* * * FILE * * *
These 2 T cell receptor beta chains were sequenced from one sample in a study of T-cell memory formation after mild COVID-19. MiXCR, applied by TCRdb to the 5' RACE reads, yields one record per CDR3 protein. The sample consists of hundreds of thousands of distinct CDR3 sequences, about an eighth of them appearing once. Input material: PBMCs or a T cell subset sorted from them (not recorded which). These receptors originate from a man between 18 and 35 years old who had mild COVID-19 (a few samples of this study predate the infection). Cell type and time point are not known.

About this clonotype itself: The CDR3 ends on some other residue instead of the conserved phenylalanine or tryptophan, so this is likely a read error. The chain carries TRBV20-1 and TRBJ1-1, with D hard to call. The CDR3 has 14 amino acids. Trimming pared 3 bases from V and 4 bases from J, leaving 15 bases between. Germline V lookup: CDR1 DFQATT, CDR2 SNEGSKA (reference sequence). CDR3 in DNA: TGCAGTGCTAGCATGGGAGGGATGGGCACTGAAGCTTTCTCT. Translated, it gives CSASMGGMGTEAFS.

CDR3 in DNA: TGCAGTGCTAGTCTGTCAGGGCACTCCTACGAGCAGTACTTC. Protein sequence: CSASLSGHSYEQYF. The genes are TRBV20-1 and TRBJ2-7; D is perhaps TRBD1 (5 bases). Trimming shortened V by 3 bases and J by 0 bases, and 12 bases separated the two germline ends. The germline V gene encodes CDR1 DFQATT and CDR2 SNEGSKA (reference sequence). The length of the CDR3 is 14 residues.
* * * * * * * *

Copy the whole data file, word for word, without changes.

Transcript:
These 2 T cell receptor beta chains were sequenced from one sample in a study of T-cell memory formation after mild COVID-19. MiXCR, applied by TCRdb to the 5' RACE reads, yields one record per CDR3 protein. The sample consists of hundreds of thousands of distinct CDR3 sequences, about an eighth of them appearing once. Input material: PBMCs or a T cell subset sorted from them (not recorded which). These receptors originate from a man between 18 and 35 years old who had mild COVID-19 (a few samples of this study predate the infection). Cell type and time point are not known.

About this clonotype itself: The CDR3 ends on some other residue instead of the conserved phenylalanine or tryptophan, so this is likely a read error. The chain carries TRBV20-1 and TRBJ1-1, with D hard to call. The CDR3 has 14 amino acids. Trimming pared 3 bases from V and 4 bases from J, leaving 15 bases between. Germline V lookup: CDR1 DFQATT, CDR2 SNEGSKA (reference sequence). CDR3 in DNA: TGCAGTGCTAGCATGGGAGGGATGGGCACTGAAGCTTTCTCT. Translated, it gives CSASMGGMGTEAFS.

CDR3 in DNA: TGCAGTGCTAGTCTGTCAGGGCACTCCTACGAGCAGTACTTC. Protein sequence: CSASLSGHSYEQYF. The genes are TRBV20-1 and TRBJ2-7; D is perhaps TRBD1 (5 bases). Trimming shortened V by 3 bases and J by 0 bases, and 12 bases separated the two germline ends. The germline V gene encodes CDR1 DFQATT and CDR2 SNEGSKA (reference sequence). The length of the CDR3 is 14 residues.